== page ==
Cannabis Cultivation: Conversations for REALTORS® and Homeowners
On October 17, it became legal for Canadians to grow cannabis in their own homes. Still, just because it is legal, it doesn't mean it is a good idea. A lack of guidance when it comes to issues around remediation, not to mention lenders' and insurers' reluctance to take on the risk of a home where cannabis has been grown, mean that homeowners who have grown cannabis might be in for an unpleasant surprise when it comes time to sell. These new risks give REALTORS® an excellent opportunity to add value to their clients by simply having conversations about these risks. Here are some questions (and answers) REALTORS® may get from clients who want to grow cannabis.
Now that cannabis is legal, why is growing it at home different from growing any other sort of plant?
According to Fraser Valley Real Estate Board's website safegrowhomes.ca, cannabis is not like typical houseplants. If it is being grown for harvesting, its light, water and nutrient requirements are much higher than those of houseplants. It also produces a lot more of its own moisture—potentially equivalent to that of five to seven house plants. That means growing cannabis could significantly increase the potential for mold in your home.
Will growing cannabis make it harder for me to sell my home in the future?
It is quite probable that choosing to grow cannabis at home will make it harder to sell, even if only a few plants were grown.
First, there is a stigma around growing cannabis at home. Because cannabis is a demanding plant to grow and its cultivation is more likely to create mold, there's a good reason for the stigma around legal growing. To make it worse, there are no official standards when it comes to remediating a home that has been damaged by cannabis cultivation. The British Columbia Real Estate Association (BCREA) and the provinces 11 regional real estate boards have all called on the BC government to implement province-wide remediation standards. You can learn more about BCREA's recommendations here.
But it’s not just about stigma. Many lenders and insurers have said they may avoid homes where cannabis has been grown. That means potential buyers might have trouble getting financing or pay higher premiums for home insurance—all factors that will impact the purchase price they are willing to pay.
Some buyers may just walk away and opt for a house without these risks. According to a Zoocasa 2018 housing report, 48 per cent of British Columbians say they would think twice about purchasing a property where cannabis was grown, even if there were only four plants.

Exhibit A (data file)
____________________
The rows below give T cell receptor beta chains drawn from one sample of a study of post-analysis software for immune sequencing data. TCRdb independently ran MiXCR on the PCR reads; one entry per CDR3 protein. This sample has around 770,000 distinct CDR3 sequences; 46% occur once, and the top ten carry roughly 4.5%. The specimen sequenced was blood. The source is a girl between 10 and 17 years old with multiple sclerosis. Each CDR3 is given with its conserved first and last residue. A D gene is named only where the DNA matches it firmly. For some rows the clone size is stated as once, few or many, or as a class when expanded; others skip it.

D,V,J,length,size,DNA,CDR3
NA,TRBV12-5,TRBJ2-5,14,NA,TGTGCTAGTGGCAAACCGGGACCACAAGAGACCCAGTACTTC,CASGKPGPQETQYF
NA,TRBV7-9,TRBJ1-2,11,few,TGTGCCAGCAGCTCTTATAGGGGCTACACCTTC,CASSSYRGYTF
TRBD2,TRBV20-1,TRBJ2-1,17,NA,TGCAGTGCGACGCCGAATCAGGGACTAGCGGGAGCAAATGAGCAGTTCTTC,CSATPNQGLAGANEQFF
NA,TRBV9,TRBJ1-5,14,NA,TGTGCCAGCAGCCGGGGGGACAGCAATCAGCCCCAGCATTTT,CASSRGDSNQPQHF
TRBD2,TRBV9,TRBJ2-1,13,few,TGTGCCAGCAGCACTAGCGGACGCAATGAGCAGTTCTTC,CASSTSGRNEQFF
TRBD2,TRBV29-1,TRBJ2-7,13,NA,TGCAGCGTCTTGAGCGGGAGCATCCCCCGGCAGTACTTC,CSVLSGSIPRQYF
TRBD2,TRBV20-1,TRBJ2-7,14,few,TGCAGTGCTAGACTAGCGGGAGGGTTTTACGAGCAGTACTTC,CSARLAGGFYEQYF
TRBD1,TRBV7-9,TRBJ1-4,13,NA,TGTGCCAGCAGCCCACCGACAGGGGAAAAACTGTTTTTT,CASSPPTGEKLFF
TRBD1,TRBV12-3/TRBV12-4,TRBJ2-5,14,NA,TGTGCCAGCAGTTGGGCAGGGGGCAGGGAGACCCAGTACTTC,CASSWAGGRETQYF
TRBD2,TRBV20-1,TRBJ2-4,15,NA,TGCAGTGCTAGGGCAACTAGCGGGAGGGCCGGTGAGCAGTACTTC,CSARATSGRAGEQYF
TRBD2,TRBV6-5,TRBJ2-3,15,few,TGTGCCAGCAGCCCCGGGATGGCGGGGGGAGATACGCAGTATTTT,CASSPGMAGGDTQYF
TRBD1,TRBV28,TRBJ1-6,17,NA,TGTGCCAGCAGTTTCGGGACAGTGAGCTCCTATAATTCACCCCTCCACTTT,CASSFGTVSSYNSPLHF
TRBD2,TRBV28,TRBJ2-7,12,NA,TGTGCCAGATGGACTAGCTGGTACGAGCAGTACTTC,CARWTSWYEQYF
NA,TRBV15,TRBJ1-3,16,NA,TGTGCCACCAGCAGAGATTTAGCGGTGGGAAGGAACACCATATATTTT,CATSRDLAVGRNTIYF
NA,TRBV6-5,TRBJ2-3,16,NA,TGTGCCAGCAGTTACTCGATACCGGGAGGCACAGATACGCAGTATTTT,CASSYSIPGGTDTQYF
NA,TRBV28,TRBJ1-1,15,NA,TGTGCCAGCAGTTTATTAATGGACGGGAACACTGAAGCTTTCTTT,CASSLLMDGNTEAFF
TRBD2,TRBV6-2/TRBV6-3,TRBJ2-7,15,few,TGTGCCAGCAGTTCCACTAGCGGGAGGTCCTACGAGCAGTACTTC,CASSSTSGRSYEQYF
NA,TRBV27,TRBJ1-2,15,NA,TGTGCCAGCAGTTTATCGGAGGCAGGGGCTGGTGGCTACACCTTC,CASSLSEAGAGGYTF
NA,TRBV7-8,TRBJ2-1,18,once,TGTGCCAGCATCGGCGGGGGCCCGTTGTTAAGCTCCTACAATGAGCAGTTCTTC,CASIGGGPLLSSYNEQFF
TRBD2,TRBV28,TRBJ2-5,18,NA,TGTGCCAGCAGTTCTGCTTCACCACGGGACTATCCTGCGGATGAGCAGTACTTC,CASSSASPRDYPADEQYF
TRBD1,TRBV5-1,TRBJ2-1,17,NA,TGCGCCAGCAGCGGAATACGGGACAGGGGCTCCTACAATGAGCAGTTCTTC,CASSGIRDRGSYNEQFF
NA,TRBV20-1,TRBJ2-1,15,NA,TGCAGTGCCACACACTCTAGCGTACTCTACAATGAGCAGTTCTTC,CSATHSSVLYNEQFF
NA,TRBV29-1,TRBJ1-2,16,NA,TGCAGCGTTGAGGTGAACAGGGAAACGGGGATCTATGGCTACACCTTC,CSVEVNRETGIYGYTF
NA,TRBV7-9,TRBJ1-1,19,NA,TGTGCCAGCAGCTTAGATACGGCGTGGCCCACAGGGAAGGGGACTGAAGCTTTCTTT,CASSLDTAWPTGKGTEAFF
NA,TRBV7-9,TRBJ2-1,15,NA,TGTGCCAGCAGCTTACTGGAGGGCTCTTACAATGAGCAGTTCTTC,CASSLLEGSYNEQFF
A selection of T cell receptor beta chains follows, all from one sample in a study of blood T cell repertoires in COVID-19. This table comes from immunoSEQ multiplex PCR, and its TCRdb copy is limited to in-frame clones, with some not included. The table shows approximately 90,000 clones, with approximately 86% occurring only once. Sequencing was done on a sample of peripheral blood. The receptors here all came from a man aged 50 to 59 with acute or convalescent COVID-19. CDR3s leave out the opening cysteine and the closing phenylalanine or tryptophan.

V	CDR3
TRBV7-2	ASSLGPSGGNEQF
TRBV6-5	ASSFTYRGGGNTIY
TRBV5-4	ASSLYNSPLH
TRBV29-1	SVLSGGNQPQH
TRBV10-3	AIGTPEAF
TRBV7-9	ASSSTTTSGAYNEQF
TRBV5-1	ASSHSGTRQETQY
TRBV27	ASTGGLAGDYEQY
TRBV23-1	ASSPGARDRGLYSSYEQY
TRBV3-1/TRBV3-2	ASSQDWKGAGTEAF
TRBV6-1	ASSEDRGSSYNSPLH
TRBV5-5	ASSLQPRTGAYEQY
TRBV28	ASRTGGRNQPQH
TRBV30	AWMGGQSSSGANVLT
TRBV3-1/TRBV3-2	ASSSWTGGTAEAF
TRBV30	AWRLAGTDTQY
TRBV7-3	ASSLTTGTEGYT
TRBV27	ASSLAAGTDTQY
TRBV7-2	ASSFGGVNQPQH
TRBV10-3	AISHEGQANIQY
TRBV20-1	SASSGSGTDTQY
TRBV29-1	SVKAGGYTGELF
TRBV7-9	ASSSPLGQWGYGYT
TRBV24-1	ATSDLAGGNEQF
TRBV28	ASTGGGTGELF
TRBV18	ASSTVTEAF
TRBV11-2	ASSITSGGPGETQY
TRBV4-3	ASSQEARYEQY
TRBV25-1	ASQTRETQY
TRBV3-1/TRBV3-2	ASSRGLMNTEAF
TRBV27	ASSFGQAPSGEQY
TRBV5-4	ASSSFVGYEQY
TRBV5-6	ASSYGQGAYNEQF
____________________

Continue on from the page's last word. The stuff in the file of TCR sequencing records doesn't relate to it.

Do I have to disclose if I’m growing cannabis at home if I want to sell?
Homeowners are only asked to declare whether cannabis has been grown on the property illegally on the Property Disclosure Statement (PDS). Still, if cannabis has been grown legally and this has resulted in a material latent defect, like mold, this must be declared. The PDS has recently been updated to reflect legalization of cannabis. Find out more here.
Will growing at home impact my mortgage?
It may. Ahead of legalization, some lenders have reported that they will not offer mortgages on homes where cannabis has been grown. A Dominion Lending website reviewed by BCREA notes that as of October 11, they only had one lender willing to finance such a home and with a one per cent additional premium. This won't just impact resale prospects; homeowners may face problems when their mortgage comes up for renewal.
Even if growing at home causes some damage, that’s what I have insurance for, right?
No. The Fraser Valley Real Estate Board’s safegrowhomes.ca website says this:
"The BC Automobile Association (BCAA), which offers home insurance as well as automobile insurance, says home insurance in Canada does not cover any loss if the premises are used for cannabis activities."
That’s not all. BCAA flat-out will not cover any loss to an insured home if the home or another detached structure or property is used to grow cannabis, even if the loss is completely unrelated to cultivation. Homeowners and buyers need to have frank conversations with insurers if they intend to grow at home or buy a property where cannabis has been grown in the past.
Is there a safe way to grow?
Right now, there are no guidelines on how to safely grow at home, just as there are no guidelines on how to remediate a home where cannabis has been grown. BCREA and the province's 11 regional real estate boards have asked the provincial government to provide peace-of-mind for homeowners and buyers by clarifying what makes a grow home a safe home.
For more information on issues related to cannabis cultivation for homeowners and renters, visit Fraser Valley Real Estate Board’s website: safegrowhomes.ca.
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